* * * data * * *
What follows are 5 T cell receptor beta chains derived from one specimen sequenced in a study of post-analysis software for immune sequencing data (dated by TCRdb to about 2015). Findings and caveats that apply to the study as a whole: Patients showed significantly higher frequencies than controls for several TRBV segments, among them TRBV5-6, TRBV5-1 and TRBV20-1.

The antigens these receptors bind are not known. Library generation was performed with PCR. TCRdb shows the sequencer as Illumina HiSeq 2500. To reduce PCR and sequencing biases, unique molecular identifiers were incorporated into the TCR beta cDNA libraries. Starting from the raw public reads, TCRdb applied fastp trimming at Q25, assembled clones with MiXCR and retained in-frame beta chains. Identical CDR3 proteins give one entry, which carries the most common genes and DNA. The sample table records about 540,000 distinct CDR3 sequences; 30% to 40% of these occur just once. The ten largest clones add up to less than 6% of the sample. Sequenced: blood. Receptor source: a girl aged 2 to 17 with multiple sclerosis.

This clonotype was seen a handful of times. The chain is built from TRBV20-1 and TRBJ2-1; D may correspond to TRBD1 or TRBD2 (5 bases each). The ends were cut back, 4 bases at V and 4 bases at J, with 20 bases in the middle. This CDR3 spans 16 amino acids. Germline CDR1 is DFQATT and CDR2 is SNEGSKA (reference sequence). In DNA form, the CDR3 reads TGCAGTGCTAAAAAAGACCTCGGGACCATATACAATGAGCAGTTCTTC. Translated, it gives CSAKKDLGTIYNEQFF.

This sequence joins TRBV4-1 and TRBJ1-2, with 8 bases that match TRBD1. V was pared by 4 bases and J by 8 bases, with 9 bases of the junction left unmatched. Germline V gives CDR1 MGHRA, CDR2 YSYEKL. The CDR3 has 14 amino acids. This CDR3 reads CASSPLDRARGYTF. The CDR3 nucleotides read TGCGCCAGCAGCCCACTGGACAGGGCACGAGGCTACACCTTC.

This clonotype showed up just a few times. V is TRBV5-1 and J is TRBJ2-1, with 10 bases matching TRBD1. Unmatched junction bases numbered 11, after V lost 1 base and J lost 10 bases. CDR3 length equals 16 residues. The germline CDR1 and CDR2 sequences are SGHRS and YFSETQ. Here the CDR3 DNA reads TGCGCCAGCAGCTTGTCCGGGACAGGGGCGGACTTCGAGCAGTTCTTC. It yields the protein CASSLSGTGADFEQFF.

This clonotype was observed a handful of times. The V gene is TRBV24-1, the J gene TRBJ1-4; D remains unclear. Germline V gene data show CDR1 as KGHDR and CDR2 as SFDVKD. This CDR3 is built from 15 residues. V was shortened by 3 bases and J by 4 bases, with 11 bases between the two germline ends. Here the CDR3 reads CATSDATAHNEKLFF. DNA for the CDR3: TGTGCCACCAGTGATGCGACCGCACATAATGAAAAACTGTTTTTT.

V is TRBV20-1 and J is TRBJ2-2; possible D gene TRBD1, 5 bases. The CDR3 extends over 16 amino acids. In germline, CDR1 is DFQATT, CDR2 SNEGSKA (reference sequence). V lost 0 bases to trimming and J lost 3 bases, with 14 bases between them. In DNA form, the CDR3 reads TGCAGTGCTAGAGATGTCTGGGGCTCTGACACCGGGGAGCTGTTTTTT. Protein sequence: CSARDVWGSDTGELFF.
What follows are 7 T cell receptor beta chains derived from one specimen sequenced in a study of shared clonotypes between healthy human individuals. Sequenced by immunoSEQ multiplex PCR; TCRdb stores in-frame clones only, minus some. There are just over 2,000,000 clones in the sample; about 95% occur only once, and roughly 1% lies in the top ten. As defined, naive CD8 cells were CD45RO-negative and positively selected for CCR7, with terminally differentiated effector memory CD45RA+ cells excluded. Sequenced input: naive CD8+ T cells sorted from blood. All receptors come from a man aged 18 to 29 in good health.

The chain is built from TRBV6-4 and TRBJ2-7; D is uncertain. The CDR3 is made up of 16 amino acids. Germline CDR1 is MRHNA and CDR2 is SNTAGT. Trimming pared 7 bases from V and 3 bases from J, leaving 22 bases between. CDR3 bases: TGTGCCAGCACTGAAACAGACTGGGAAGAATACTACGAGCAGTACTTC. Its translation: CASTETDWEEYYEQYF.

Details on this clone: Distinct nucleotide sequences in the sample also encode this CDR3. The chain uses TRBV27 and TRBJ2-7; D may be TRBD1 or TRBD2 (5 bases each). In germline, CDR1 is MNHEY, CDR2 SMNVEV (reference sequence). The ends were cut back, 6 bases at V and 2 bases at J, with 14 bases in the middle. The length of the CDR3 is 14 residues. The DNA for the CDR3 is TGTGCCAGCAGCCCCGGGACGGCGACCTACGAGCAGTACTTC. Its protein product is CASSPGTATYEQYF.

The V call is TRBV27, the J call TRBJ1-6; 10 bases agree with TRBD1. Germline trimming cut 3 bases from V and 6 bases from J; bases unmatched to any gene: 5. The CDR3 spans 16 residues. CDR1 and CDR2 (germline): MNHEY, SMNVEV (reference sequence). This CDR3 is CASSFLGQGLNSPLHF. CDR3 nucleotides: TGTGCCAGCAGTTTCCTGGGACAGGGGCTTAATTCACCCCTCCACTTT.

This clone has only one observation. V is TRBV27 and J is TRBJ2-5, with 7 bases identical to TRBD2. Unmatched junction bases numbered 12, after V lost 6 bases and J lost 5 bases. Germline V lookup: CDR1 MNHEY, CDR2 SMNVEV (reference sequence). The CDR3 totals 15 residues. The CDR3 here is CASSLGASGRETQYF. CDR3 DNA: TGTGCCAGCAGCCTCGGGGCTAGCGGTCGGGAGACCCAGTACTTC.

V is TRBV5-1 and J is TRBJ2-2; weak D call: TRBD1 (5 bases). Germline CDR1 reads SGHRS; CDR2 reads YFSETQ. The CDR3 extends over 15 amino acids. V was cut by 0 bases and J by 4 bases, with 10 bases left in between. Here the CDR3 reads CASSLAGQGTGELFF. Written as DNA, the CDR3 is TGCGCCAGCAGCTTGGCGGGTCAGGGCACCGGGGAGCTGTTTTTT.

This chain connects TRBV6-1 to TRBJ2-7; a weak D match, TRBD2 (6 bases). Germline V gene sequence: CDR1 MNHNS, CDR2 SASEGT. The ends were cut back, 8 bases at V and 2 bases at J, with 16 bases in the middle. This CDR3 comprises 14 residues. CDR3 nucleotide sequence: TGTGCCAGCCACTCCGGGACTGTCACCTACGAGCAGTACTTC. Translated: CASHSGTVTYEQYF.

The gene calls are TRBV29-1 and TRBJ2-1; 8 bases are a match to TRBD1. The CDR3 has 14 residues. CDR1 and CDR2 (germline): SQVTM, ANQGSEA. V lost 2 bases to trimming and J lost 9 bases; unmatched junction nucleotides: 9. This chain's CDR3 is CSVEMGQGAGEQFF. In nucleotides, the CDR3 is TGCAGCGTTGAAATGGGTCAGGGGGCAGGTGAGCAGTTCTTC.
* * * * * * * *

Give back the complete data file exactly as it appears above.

What follows are 5 T cell receptor beta chains derived from one specimen sequenced in a study of post-analysis software for immune sequencing data (dated by TCRdb to about 2015). Findings and caveats that apply to the study as a whole: Patients showed significantly higher frequencies than controls for several TRBV segments, among them TRBV5-6, TRBV5-1 and TRBV20-1.

The antigens these receptors bind are not known. Library generation was performed with PCR. TCRdb shows the sequencer as Illumina HiSeq 2500. To reduce PCR and sequencing biases, unique molecular identifiers were incorporated into the TCR beta cDNA libraries. Starting from the raw public reads, TCRdb applied fastp trimming at Q25, assembled clones with MiXCR and retained in-frame beta chains. Identical CDR3 proteins give one entry, which carries the most common genes and DNA. The sample table records about 540,000 distinct CDR3 sequences; 30% to 40% of these occur just once. The ten largest clones add up to less than 6% of the sample. Sequenced: blood. Receptor source: a girl aged 2 to 17 with multiple sclerosis.

This clonotype was seen a handful of times. The chain is built from TRBV20-1 and TRBJ2-1; D may correspond to TRBD1 or TRBD2 (5 bases each). The ends were cut back, 4 bases at V and 4 bases at J, with 20 bases in the middle. This CDR3 spans 16 amino acids. Germline CDR1 is DFQATT and CDR2 is SNEGSKA (reference sequence). In DNA form, the CDR3 reads TGCAGTGCTAAAAAAGACCTCGGGACCATATACAATGAGCAGTTCTTC. Translated, it gives CSAKKDLGTIYNEQFF.

This sequence joins TRBV4-1 and TRBJ1-2, with 8 bases that match TRBD1. V was pared by 4 bases and J by 8 bases, with 9 bases of the junction left unmatched. Germline V gives CDR1 MGHRA, CDR2 YSYEKL. The CDR3 has 14 amino acids. This CDR3 reads CASSPLDRARGYTF. The CDR3 nucleotides read TGCGCCAGCAGCCCACTGGACAGGGCACGAGGCTACACCTTC.

This clonotype showed up just a few times. V is TRBV5-1 and J is TRBJ2-1, with 10 bases matching TRBD1. Unmatched junction bases numbered 11, after V lost 1 base and J lost 10 bases. CDR3 length equals 16 residues. The germline CDR1 and CDR2 sequences are SGHRS and YFSETQ. Here the CDR3 DNA reads TGCGCCAGCAGCTTGTCCGGGACAGGGGCGGACTTCGAGCAGTTCTTC. It yields the protein CASSLSGTGADFEQFF.

This clonotype was observed a handful of times. The V gene is TRBV24-1, the J gene TRBJ1-4; D remains unclear. Germline V gene data show CDR1 as KGHDR and CDR2 as SFDVKD. This CDR3 is built from 15 residues. V was shortened by 3 bases and J by 4 bases, with 11 bases between the two germline ends. Here the CDR3 reads CATSDATAHNEKLFF. DNA for the CDR3: TGTGCCACCAGTGATGCGACCGCACATAATGAAAAACTGTTTTTT.

V is TRBV20-1 and J is TRBJ2-2; possible D gene TRBD1, 5 bases. The CDR3 extends over 16 amino acids. In germline, CDR1 is DFQATT, CDR2 SNEGSKA (reference sequence). V lost 0 bases to trimming and J lost 3 bases, with 14 bases between them. In DNA form, the CDR3 reads TGCAGTGCTAGAGATGTCTGGGGCTCTGACACCGGGGAGCTGTTTTTT. Protein sequence: CSARDVWGSDTGELFF.
What follows are 7 T cell receptor beta chains derived from one specimen sequenced in a study of shared clonotypes between healthy human individuals. Sequenced by immunoSEQ multiplex PCR; TCRdb stores in-frame clones only, minus some. There are just over 2,000,000 clones in the sample; about 95% occur only once, and roughly 1% lies in the top ten. As defined, naive CD8 cells were CD45RO-negative and positively selected for CCR7, with terminally differentiated effector memory CD45RA+ cells excluded. Sequenced input: naive CD8+ T cells sorted from blood. All receptors come from a man aged 18 to 29 in good health.

The chain is built from TRBV6-4 and TRBJ2-7; D is uncertain. The CDR3 is made up of 16 amino acids. Germline CDR1 is MRHNA and CDR2 is SNTAGT. Trimming pared 7 bases from V and 3 bases from J, leaving 22 bases between. CDR3 bases: TGTGCCAGCACTGAAACAGACTGGGAAGAATACTACGAGCAGTACTTC. Its translation: CASTETDWEEYYEQYF.

Details on this clone: Distinct nucleotide sequences in the sample also encode this CDR3. The chain uses TRBV27 and TRBJ2-7; D may be TRBD1 or TRBD2 (5 bases each). In germline, CDR1 is MNHEY, CDR2 SMNVEV (reference sequence). The ends were cut back, 6 bases at V and 2 bases at J, with 14 bases in the middle. The length of the CDR3 is 14 residues. The DNA for the CDR3 is TGTGCCAGCAGCCCCGGGACGGCGACCTACGAGCAGTACTTC. Its protein product is CASSPGTATYEQYF.

The V call is TRBV27, the J call TRBJ1-6; 10 bases agree with TRBD1. Germline trimming cut 3 bases from V and 6 bases from J; bases unmatched to any gene: 5. The CDR3 spans 16 residues. CDR1 and CDR2 (germline): MNHEY, SMNVEV (reference sequence). This CDR3 is CASSFLGQGLNSPLHF. CDR3 nucleotides: TGTGCCAGCAGTTTCCTGGGACAGGGGCTTAATTCACCCCTCCACTTT.

This clone has only one observation. V is TRBV27 and J is TRBJ2-5, with 7 bases identical to TRBD2. Unmatched junction bases numbered 12, after V lost 6 bases and J lost 5 bases. Germline V lookup: CDR1 MNHEY, CDR2 SMNVEV (reference sequence). The CDR3 totals 15 residues. The CDR3 here is CASSLGASGRETQYF. CDR3 DNA: TGTGCCAGCAGCCTCGGGGCTAGCGGTCGGGAGACCCAGTACTTC.

V is TRBV5-1 and J is TRBJ2-2; weak D call: TRBD1 (5 bases). Germline CDR1 reads SGHRS; CDR2 reads YFSETQ. The CDR3 extends over 15 amino acids. V was cut by 0 bases and J by 4 bases, with 10 bases left in between. Here the CDR3 reads CASSLAGQGTGELFF. Written as DNA, the CDR3 is TGCGCCAGCAGCTTGGCGGGTCAGGGCACCGGGGAGCTGTTTTTT.

This chain connects TRBV6-1 to TRBJ2-7; a weak D match, TRBD2 (6 bases). Germline V gene sequence: CDR1 MNHNS, CDR2 SASEGT. The ends were cut back, 8 bases at V and 2 bases at J, with 16 bases in the middle. This CDR3 comprises 14 residues. CDR3 nucleotide sequence: TGTGCCAGCCACTCCGGGACTGTCACCTACGAGCAGTACTTC. Translated: CASHSGTVTYEQYF.

The gene calls are TRBV29-1 and TRBJ2-1; 8 bases are a match to TRBD1. The CDR3 has 14 residues. CDR1 and CDR2 (germline): SQVTM, ANQGSEA. V lost 2 bases to trimming and J lost 9 bases; unmatched junction nucleotides: 9. This chain's CDR3 is CSVEMGQGAGEQFF. In nucleotides, the CDR3 is TGCAGCGTTGAAATGGGTCAGGGGGCAGGTGAGCAGTTCTTC.